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So the saying goes, "When one door closes, another door opens."
Gap is hoping that's the case as it looks to build the Athleta brand, with a little help from its growing Athleta Girl line. And this goal is a key piece of the growth strategy that investors cheered Wednesday, pushing the stock to close nearly 8 percent higher.
Lululemon earlier this year announced it would be pulling the plug on its standalone Ivivva stores and is expected to close all of those doors by the end of the third quarter. Ivivva, launched in 2009, is Lululemon's line designed exclusively for younger girls.
Lululemon's closest competitor in the market for children's athleisure could be considered Gap's Athleta Girl.
With Lululemon scaling back and offering Ivivva primarily online, it may come as a surprise that Gap is not only doubling down on Athleta — calling the brand one of its two "growth brands," with Old Navy — but is expanding its line for girls. Beginning this fall, all Athleta stores will feature Athleta Girl, which was previously only on display in select locations.
"We're responding to customer demand for our Athleta Girl business ... and will now have an expression of the girl collection in every store this fall, just as our competition is closing all of their girl stores," Gap CEO Arthur Peck said on a recent call with analysts and investors.
Athleta is a "great brand" with "terrific runway," Peck added.
On Wednesday, Gap announced that it expects net sales at Athleta to exceed $1 billion during the next few years. To build on this, Gap is planning to open more Athleta stores over the next three years.
After launching in 2016, Gap's athleisure brand for young girls has grown little by little, supported by pop-up events and activities for parents.
"[Athleta Girl] stands a chance and will be aided by the fact that Lululemon has pulled back from its Ivivva girls concept," GlobalData Retail Managing Director Neil Saunders told CNBC in an interview. "Having an offer integrated into the main Athleta store is more viable than operating stand-alone stores."
That being said, there appears to be less consumer interest in athleisure among young girls than among adults, Saunders added. "There is also more price sensitivity."
Lululemon and Athleta are both known for their steeper prices, especially when compared with a player such as Target, which has its own cost-conscious, athletic line for kids, or even Gap's own Old Navy stores, which also sell athletic wear.
Through Athleta Girl, most tights and pants sell in the $49 to $59 range. Jackets could go for as much as $98 apiece, and t-shirts are closer to $30.
"I think it's worth investing in quality brands," Betina Baumgarten, the mother of an 8-year-old daughter and the founder of a personal styling business, told CNBC in an interview. "This is not something that falls apart. To me, that's worth it."
Baumgarten and her daughter are frequent Athleta shoppers, most recently attending a fashion show together that was hosted by Athleta Girl. "It's a joyful experience to be able to go shopping with my daughter," she said. "It spoils the mom, and it makes the daughter feel great."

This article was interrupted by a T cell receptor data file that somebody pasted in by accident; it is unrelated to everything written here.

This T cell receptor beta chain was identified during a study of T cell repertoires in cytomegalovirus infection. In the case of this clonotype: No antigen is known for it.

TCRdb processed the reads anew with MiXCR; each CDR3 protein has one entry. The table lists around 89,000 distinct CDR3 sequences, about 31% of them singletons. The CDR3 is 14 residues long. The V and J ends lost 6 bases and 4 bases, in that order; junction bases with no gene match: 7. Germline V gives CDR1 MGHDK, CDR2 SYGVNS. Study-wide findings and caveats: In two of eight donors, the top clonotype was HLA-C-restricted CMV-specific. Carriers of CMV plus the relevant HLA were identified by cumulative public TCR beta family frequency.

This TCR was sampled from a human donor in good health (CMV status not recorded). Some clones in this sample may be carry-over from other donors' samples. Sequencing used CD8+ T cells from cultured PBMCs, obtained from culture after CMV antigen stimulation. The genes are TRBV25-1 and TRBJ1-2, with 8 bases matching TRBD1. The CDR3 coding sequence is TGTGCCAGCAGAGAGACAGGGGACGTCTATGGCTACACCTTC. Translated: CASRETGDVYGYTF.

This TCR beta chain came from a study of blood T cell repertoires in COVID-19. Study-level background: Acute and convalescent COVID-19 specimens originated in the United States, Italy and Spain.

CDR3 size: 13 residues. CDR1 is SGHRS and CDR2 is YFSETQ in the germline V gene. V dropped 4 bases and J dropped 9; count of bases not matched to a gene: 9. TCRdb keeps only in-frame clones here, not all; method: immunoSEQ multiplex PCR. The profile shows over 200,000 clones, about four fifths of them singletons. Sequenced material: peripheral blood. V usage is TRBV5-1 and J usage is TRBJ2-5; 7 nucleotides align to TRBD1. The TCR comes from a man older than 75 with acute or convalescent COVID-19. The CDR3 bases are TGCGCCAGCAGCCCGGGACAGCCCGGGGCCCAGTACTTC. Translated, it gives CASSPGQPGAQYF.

"One thing our customer loves is the multi-generational shopping experience in our stores," Katy Miller, head of Athleta Girl, told CNBC in an interview. "Mothers and daughters love being able to shop together."
Now with parents stocking up on fall wardrobes, Athleta Girl has put a heavy focus on hosting "back-to-school bashes" for girls and their moms. Other Athleta Girl events include Zumba and smoothie socials, dance parties, summer camps and yoga lessons.
"It starts with bringing to life Athleta's mission to unite women and girls to reach their limitless potential," Miller said about the brand's value proposition and how it differentiates itself from the competition.
When it comes to designing clothes for Athleta Girl, the company starts with "performance attributes" in mind. But younger girls are also looking for comfort and versatility — something they can wear to school and then to sports practice, Miller explained.
"We start with women's product because they have incredible product that the girls love too, and then we look at color and print and other details that we can add for her so that she knows it's designed with her in mind and is specially for her," Miller said about Athleta Girl.
For example, girls pants include adjustable drawstrings, decked out with slogans like "Dream Crazy Big" on them.
"We like to imagine her starting her day feeling like she can conquer the world," Miller added.
As it expands, Athleta Girl will continue this strategy of offering community events in stores, while learning more about its younger, female customers, and ultimately reaching more girls.
Baumgarten, who has shopped the Athleta brand for more than three years for herself, said there isn't any other store where she can find the quintessential "wardrobe for the modern woman." Now, the Athleta Girl rollout in all of Athleta's stores is "brilliant," she added.
"I am thrilled that ... new individuals to the brand can experience the uniqueness of this."
On a recent earnings conference call, Gap CEO Peck spoke to the strength of the overall Athleta brand, where it is evident the retailer is focusing a greater share of its investments.
"We are very confident about the future runway in front of this business," Peck said. Double-digit growth for Athleta this year thus far follows double-digit growth in 2016.
Still, the global Gap business and the Banana Republic brand remain Gap's weaker links, with Old Navy posting promising growth recently, and Athleta starting to gain momentum.
"I think [Athleta Girl] is a good development and will help strengthen Athleta still further," GlobalData Retail's Saunders said. "However, it doesn't lessen the need to fix [Gap's] core business, which remains broken and under par in many areas."